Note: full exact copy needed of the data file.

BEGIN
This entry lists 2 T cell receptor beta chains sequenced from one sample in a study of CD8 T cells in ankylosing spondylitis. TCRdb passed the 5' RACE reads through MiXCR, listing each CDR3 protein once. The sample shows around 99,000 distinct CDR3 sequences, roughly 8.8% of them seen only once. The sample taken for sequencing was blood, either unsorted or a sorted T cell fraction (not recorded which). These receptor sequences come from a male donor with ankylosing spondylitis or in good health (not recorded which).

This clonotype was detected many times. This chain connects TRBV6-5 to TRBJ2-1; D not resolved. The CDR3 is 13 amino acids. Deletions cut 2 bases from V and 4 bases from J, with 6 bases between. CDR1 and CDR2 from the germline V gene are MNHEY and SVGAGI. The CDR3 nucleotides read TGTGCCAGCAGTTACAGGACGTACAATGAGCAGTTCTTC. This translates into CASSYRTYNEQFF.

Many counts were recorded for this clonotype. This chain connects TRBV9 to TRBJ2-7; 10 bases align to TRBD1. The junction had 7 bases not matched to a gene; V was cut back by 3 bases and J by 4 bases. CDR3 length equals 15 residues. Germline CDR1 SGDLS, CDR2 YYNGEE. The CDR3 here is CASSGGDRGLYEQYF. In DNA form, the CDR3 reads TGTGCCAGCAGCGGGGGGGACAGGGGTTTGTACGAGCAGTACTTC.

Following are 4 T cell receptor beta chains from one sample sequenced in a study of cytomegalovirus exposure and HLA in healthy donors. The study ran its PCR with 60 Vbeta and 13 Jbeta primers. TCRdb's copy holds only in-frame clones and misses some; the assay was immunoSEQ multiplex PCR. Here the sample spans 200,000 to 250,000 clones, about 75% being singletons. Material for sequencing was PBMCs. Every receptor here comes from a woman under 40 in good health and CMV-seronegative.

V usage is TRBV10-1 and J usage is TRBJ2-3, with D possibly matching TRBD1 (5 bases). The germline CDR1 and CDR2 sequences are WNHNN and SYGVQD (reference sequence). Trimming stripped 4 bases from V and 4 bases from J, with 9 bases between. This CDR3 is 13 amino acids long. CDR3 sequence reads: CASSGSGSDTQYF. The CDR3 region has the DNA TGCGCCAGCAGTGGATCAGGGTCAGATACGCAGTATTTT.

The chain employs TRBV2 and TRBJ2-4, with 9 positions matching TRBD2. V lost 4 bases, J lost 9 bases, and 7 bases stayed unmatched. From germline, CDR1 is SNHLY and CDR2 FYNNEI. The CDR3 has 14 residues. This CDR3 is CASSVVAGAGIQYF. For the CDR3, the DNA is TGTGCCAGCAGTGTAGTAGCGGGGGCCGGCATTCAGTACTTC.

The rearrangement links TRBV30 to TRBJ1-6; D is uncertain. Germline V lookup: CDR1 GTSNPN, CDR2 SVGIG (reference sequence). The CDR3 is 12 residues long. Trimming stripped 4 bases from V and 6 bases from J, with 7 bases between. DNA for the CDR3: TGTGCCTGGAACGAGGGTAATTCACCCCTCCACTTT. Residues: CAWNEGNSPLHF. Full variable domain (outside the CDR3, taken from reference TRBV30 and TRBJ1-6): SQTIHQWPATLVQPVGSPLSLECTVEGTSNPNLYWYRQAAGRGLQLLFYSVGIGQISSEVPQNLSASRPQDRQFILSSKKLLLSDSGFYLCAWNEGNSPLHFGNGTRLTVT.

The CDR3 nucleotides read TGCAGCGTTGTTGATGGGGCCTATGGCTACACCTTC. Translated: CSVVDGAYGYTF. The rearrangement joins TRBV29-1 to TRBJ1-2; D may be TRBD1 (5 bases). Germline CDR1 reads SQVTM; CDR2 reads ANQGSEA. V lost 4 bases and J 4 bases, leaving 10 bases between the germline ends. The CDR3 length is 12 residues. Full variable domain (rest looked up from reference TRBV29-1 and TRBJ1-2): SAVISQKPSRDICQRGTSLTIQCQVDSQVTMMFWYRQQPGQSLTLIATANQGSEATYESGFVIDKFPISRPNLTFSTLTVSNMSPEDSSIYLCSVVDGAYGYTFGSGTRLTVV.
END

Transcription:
This entry lists 2 T cell receptor beta chains sequenced from one sample in a study of CD8 T cells in ankylosing spondylitis. TCRdb passed the 5' RACE reads through MiXCR, listing each CDR3 protein once. The sample shows around 99,000 distinct CDR3 sequences, roughly 8.8% of them seen only once. The sample taken for sequencing was blood, either unsorted or a sorted T cell fraction (not recorded which). These receptor sequences come from a male donor with ankylosing spondylitis or in good health (not recorded which).

This clonotype was detected many times. This chain connects TRBV6-5 to TRBJ2-1; D not resolved. The CDR3 is 13 amino acids. Deletions cut 2 bases from V and 4 bases from J, with 6 bases between. CDR1 and CDR2 from the germline V gene are MNHEY and SVGAGI. The CDR3 nucleotides read TGTGCCAGCAGTTACAGGACGTACAATGAGCAGTTCTTC. This translates into CASSYRTYNEQFF.

Many counts were recorded for this clonotype. This chain connects TRBV9 to TRBJ2-7; 10 bases align to TRBD1. The junction had 7 bases not matched to a gene; V was cut back by 3 bases and J by 4 bases. CDR3 length equals 15 residues. Germline CDR1 SGDLS, CDR2 YYNGEE. The CDR3 here is CASSGGDRGLYEQYF. In DNA form, the CDR3 reads TGTGCCAGCAGCGGGGGGGACAGGGGTTTGTACGAGCAGTACTTC.

Following are 4 T cell receptor beta chains from one sample sequenced in a study of cytomegalovirus exposure and HLA in healthy donors. The study ran its PCR with 60 Vbeta and 13 Jbeta primers. TCRdb's copy holds only in-frame clones and misses some; the assay was immunoSEQ multiplex PCR. Here the sample spans 200,000 to 250,000 clones, about 75% being singletons. Material for sequencing was PBMCs. Every receptor here comes from a woman under 40 in good health and CMV-seronegative.

V usage is TRBV10-1 and J usage is TRBJ2-3, with D possibly matching TRBD1 (5 bases). The germline CDR1 and CDR2 sequences are WNHNN and SYGVQD (reference sequence). Trimming stripped 4 bases from V and 4 bases from J, with 9 bases between. This CDR3 is 13 amino acids long. CDR3 sequence reads: CASSGSGSDTQYF. The CDR3 region has the DNA TGCGCCAGCAGTGGATCAGGGTCAGATACGCAGTATTTT.

The chain employs TRBV2 and TRBJ2-4, with 9 positions matching TRBD2. V lost 4 bases, J lost 9 bases, and 7 bases stayed unmatched. From germline, CDR1 is SNHLY and CDR2 FYNNEI. The CDR3 has 14 residues. This CDR3 is CASSVVAGAGIQYF. For the CDR3, the DNA is TGTGCCAGCAGTGTAGTAGCGGGGGCCGGCATTCAGTACTTC.

The rearrangement links TRBV30 to TRBJ1-6; D is uncertain. Germline V lookup: CDR1 GTSNPN, CDR2 SVGIG (reference sequence). The CDR3 is 12 residues long. Trimming stripped 4 bases from V and 6 bases from J, with 7 bases between. DNA for the CDR3: TGTGCCTGGAACGAGGGTAATTCACCCCTCCACTTT. Residues: CAWNEGNSPLHF. Full variable domain (outside the CDR3, taken from reference TRBV30 and TRBJ1-6): SQTIHQWPATLVQPVGSPLSLECTVEGTSNPNLYWYRQAAGRGLQLLFYSVGIGQISSEVPQNLSASRPQDRQFILSSKKLLLSDSGFYLCAWNEGNSPLHFGNGTRLTVT.

The CDR3 nucleotides read TGCAGCGTTGTTGATGGGGCCTATGGCTACACCTTC. Translated: CSVVDGAYGYTF. The rearrangement joins TRBV29-1 to TRBJ1-2; D may be TRBD1 (5 bases). Germline CDR1 reads SQVTM; CDR2 reads ANQGSEA. V lost 4 bases and J 4 bases, leaving 10 bases between the germline ends. The CDR3 length is 12 residues. Full variable domain (rest looked up from reference TRBV29-1 and TRBJ1-2): SAVISQKPSRDICQRGTSLTIQCQVDSQVTMMFWYRQQPGQSLTLIATANQGSEATYESGFVIDKFPISRPNLTFSTLTVSNMSPEDSSIYLCSVVDGAYGYTFGSGTRLTVV.